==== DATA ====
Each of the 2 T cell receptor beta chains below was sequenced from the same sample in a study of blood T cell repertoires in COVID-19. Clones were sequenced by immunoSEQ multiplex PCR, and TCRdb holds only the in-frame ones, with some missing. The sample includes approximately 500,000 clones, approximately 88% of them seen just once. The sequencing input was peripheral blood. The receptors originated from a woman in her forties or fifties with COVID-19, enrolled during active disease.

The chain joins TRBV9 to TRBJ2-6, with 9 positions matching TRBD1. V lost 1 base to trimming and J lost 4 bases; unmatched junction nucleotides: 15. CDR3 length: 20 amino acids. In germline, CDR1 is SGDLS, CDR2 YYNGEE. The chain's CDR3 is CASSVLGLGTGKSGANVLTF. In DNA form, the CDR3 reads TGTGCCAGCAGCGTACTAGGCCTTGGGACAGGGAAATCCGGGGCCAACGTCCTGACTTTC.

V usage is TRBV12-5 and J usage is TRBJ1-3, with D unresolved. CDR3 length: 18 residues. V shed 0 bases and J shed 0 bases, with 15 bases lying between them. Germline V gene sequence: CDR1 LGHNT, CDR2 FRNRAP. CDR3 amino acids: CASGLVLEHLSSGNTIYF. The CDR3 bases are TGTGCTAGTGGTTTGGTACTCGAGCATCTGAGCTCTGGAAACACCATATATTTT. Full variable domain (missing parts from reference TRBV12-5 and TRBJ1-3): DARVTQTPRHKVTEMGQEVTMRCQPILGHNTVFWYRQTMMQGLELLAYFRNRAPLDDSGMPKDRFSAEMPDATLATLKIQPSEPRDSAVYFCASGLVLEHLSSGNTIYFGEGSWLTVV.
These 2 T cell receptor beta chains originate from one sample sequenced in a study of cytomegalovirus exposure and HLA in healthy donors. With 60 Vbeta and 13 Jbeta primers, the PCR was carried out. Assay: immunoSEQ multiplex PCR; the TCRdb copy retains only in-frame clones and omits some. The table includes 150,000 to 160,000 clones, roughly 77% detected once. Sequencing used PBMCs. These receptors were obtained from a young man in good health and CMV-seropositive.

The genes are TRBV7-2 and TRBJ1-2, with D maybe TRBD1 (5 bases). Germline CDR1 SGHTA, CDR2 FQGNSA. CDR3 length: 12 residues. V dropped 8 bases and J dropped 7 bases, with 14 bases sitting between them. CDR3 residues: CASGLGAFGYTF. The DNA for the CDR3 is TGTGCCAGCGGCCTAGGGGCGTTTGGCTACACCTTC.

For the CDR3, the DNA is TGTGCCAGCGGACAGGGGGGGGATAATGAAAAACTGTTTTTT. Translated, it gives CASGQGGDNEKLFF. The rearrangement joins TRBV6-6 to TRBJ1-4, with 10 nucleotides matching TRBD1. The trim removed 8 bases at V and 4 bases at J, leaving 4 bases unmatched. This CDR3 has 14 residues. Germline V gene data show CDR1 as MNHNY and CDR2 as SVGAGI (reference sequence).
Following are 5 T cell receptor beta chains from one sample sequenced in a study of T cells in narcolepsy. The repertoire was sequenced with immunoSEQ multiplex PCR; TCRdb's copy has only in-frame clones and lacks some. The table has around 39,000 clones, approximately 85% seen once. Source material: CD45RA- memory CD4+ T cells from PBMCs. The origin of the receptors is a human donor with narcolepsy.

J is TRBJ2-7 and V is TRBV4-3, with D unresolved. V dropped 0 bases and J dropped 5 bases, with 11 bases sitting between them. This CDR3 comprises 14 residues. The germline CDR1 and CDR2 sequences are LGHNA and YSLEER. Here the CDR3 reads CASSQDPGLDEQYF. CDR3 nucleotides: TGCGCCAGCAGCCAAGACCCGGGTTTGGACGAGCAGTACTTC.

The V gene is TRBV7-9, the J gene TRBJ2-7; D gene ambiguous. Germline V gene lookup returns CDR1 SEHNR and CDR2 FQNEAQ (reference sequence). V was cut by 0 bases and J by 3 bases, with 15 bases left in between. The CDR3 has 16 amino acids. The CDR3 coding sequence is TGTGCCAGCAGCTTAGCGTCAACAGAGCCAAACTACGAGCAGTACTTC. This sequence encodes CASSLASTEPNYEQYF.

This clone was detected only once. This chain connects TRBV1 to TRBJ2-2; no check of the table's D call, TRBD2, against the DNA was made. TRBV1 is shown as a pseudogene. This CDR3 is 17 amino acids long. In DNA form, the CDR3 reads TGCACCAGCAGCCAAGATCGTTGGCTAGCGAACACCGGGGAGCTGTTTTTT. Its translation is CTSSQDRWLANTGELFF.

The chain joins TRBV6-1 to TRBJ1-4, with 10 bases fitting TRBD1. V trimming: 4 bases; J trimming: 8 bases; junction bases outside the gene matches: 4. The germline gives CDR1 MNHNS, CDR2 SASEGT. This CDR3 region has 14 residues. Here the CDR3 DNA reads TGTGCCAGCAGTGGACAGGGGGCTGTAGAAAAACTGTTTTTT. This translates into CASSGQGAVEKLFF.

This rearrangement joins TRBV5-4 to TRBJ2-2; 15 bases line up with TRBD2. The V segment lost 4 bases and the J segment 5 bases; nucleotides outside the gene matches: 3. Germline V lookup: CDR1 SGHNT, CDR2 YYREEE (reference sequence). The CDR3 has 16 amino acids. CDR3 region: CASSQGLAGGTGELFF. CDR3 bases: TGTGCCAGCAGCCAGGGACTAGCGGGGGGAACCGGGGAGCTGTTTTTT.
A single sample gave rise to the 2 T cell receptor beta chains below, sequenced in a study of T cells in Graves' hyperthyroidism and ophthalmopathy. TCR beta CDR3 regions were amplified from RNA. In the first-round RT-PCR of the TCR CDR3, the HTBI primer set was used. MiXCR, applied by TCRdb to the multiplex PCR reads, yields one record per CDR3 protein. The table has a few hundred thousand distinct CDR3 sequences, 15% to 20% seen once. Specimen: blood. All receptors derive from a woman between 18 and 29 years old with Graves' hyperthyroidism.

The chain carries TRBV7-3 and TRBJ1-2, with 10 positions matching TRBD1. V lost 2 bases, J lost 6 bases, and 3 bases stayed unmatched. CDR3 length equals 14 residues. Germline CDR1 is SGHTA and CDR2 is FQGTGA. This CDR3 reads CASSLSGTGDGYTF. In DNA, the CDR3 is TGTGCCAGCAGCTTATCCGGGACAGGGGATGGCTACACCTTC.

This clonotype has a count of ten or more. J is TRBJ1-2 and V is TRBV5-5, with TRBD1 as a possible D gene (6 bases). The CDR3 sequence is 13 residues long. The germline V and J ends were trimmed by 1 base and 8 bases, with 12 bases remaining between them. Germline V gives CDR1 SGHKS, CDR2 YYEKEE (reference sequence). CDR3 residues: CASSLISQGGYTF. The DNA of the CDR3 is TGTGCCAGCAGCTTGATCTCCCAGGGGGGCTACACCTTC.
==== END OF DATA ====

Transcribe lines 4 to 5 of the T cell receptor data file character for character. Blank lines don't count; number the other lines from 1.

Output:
These 2 T cell receptor beta chains originate from one sample sequenced in a study of cytomegalovirus exposure and HLA in healthy donors. With 60 Vbeta and 13 Jbeta primers, the PCR was carried out. Assay: immunoSEQ multiplex PCR; the TCRdb copy retains only in-frame clones and omits some. The table includes 150,000 to 160,000 clones, roughly 77% detected once. Sequencing used PBMCs. These receptors were obtained from a young man in good health and CMV-seropositive.

The genes are TRBV7-2 and TRBJ1-2, with D maybe TRBD1 (5 bases). Germline CDR1 SGHTA, CDR2 FQGNSA. CDR3 length: 12 residues. V dropped 8 bases and J dropped 7 bases, with 14 bases sitting between them. CDR3 residues: CASGLGAFGYTF. The DNA for the CDR3 is TGTGCCAGCGGCCTAGGGGCGTTTGGCTACACCTTC.